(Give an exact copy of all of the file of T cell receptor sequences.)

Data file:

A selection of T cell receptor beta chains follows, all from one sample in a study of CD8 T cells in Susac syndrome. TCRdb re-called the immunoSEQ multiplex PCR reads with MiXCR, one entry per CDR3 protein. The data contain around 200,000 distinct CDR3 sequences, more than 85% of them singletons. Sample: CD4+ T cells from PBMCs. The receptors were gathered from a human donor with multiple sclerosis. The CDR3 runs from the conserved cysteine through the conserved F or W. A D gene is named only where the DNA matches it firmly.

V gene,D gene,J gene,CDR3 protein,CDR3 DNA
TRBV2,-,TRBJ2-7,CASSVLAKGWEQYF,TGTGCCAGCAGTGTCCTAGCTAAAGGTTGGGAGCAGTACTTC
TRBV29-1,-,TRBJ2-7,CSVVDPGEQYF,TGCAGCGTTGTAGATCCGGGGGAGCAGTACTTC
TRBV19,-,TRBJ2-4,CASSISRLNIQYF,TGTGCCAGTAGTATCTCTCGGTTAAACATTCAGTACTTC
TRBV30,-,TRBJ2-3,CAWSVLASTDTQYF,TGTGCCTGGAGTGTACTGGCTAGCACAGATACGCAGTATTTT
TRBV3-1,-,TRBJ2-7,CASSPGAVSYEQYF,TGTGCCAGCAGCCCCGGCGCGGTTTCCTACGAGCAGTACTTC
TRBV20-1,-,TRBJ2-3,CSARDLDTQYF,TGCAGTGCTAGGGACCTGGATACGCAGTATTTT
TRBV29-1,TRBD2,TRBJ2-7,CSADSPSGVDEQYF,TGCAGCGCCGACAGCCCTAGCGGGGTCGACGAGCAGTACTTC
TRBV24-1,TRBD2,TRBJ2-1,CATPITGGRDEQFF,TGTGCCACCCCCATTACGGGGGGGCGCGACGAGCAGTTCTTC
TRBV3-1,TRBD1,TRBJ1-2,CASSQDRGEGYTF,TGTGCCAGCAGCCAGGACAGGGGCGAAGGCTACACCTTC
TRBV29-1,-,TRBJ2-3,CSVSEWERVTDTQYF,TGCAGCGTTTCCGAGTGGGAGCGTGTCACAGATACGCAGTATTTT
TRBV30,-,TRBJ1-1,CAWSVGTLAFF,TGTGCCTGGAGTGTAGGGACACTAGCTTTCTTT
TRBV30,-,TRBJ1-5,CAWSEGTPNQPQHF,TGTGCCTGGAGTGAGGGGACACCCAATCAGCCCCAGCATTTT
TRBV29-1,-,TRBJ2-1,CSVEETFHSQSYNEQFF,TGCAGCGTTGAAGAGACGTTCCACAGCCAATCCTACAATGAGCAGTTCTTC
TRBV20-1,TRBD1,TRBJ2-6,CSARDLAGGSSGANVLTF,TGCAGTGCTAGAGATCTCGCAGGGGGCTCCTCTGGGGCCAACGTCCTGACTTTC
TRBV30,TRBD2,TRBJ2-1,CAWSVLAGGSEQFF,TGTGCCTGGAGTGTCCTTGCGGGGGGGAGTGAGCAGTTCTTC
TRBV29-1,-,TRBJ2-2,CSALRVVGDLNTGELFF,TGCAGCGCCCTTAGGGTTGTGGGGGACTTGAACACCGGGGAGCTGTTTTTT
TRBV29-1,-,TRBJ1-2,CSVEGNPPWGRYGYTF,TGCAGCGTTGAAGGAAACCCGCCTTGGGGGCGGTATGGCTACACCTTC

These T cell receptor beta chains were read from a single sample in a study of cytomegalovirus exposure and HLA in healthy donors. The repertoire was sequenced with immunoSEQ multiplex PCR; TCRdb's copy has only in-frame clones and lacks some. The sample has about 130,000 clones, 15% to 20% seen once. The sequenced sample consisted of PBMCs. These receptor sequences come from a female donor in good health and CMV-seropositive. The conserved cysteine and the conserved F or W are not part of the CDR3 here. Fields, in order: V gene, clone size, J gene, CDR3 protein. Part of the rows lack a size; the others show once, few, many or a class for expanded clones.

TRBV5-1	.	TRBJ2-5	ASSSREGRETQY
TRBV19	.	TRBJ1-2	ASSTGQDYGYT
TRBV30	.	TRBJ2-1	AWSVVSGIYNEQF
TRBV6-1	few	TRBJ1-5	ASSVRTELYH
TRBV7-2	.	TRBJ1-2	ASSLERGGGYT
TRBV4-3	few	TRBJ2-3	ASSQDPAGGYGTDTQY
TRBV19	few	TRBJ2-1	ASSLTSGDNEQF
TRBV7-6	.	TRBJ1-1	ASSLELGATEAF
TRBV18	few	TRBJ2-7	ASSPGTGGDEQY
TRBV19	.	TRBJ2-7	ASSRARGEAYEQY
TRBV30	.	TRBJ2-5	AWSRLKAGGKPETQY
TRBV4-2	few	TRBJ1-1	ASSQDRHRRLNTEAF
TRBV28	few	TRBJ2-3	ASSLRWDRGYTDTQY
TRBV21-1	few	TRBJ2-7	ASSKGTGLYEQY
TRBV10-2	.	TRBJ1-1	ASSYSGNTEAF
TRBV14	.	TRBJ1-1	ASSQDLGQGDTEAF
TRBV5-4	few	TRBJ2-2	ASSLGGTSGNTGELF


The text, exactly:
A selection of T cell receptor beta chains follows, all from one sample in a study of CD8 T cells in Susac syndrome. TCRdb re-called the immunoSEQ multiplex PCR reads with MiXCR, one entry per CDR3 protein. The data contain around 200,000 distinct CDR3 sequences, more than 85% of them singletons. Sample: CD4+ T cells from PBMCs. The receptors were gathered from a human donor with multiple sclerosis. The CDR3 runs from the conserved cysteine through the conserved F or W. A D gene is named only where the DNA matches it firmly.

V gene,D gene,J gene,CDR3 protein,CDR3 DNA
TRBV2,-,TRBJ2-7,CASSVLAKGWEQYF,TGTGCCAGCAGTGTCCTAGCTAAAGGTTGGGAGCAGTACTTC
TRBV29-1,-,TRBJ2-7,CSVVDPGEQYF,TGCAGCGTTGTAGATCCGGGGGAGCAGTACTTC
TRBV19,-,TRBJ2-4,CASSISRLNIQYF,TGTGCCAGTAGTATCTCTCGGTTAAACATTCAGTACTTC
TRBV30,-,TRBJ2-3,CAWSVLASTDTQYF,TGTGCCTGGAGTGTACTGGCTAGCACAGATACGCAGTATTTT
TRBV3-1,-,TRBJ2-7,CASSPGAVSYEQYF,TGTGCCAGCAGCCCCGGCGCGGTTTCCTACGAGCAGTACTTC
TRBV20-1,-,TRBJ2-3,CSARDLDTQYF,TGCAGTGCTAGGGACCTGGATACGCAGTATTTT
TRBV29-1,TRBD2,TRBJ2-7,CSADSPSGVDEQYF,TGCAGCGCCGACAGCCCTAGCGGGGTCGACGAGCAGTACTTC
TRBV24-1,TRBD2,TRBJ2-1,CATPITGGRDEQFF,TGTGCCACCCCCATTACGGGGGGGCGCGACGAGCAGTTCTTC
TRBV3-1,TRBD1,TRBJ1-2,CASSQDRGEGYTF,TGTGCCAGCAGCCAGGACAGGGGCGAAGGCTACACCTTC
TRBV29-1,-,TRBJ2-3,CSVSEWERVTDTQYF,TGCAGCGTTTCCGAGTGGGAGCGTGTCACAGATACGCAGTATTTT
TRBV30,-,TRBJ1-1,CAWSVGTLAFF,TGTGCCTGGAGTGTAGGGACACTAGCTTTCTTT
TRBV30,-,TRBJ1-5,CAWSEGTPNQPQHF,TGTGCCTGGAGTGAGGGGACACCCAATCAGCCCCAGCATTTT
TRBV29-1,-,TRBJ2-1,CSVEETFHSQSYNEQFF,TGCAGCGTTGAAGAGACGTTCCACAGCCAATCCTACAATGAGCAGTTCTTC
TRBV20-1,TRBD1,TRBJ2-6,CSARDLAGGSSGANVLTF,TGCAGTGCTAGAGATCTCGCAGGGGGCTCCTCTGGGGCCAACGTCCTGACTTTC
TRBV30,TRBD2,TRBJ2-1,CAWSVLAGGSEQFF,TGTGCCTGGAGTGTCCTTGCGGGGGGGAGTGAGCAGTTCTTC
TRBV29-1,-,TRBJ2-2,CSALRVVGDLNTGELFF,TGCAGCGCCCTTAGGGTTGTGGGGGACTTGAACACCGGGGAGCTGTTTTTT
TRBV29-1,-,TRBJ1-2,CSVEGNPPWGRYGYTF,TGCAGCGTTGAAGGAAACCCGCCTTGGGGGCGGTATGGCTACACCTTC

These T cell receptor beta chains were read from a single sample in a study of cytomegalovirus exposure and HLA in healthy donors. The repertoire was sequenced with immunoSEQ multiplex PCR; TCRdb's copy has only in-frame clones and lacks some. The sample has about 130,000 clones, 15% to 20% seen once. The sequenced sample consisted of PBMCs. These receptor sequences come from a female donor in good health and CMV-seropositive. The conserved cysteine and the conserved F or W are not part of the CDR3 here. Fields, in order: V gene, clone size, J gene, CDR3 protein. Part of the rows lack a size; the others show once, few, many or a class for expanded clones.

TRBV5-1	.	TRBJ2-5	ASSSREGRETQY
TRBV19	.	TRBJ1-2	ASSTGQDYGYT
TRBV30	.	TRBJ2-1	AWSVVSGIYNEQF
TRBV6-1	few	TRBJ1-5	ASSVRTELYH
TRBV7-2	.	TRBJ1-2	ASSLERGGGYT
TRBV4-3	few	TRBJ2-3	ASSQDPAGGYGTDTQY
TRBV19	few	TRBJ2-1	ASSLTSGDNEQF
TRBV7-6	.	TRBJ1-1	ASSLELGATEAF
TRBV18	few	TRBJ2-7	ASSPGTGGDEQY
TRBV19	.	TRBJ2-7	ASSRARGEAYEQY
TRBV30	.	TRBJ2-5	AWSRLKAGGKPETQY
TRBV4-2	few	TRBJ1-1	ASSQDRHRRLNTEAF
TRBV28	few	TRBJ2-3	ASSLRWDRGYTDTQY
TRBV21-1	few	TRBJ2-7	ASSKGTGLYEQY
TRBV10-2	.	TRBJ1-1	ASSYSGNTEAF
TRBV14	.	TRBJ1-1	ASSQDLGQGDTEAF
TRBV5-4	few	TRBJ2-2	ASSLGGTSGNTGELF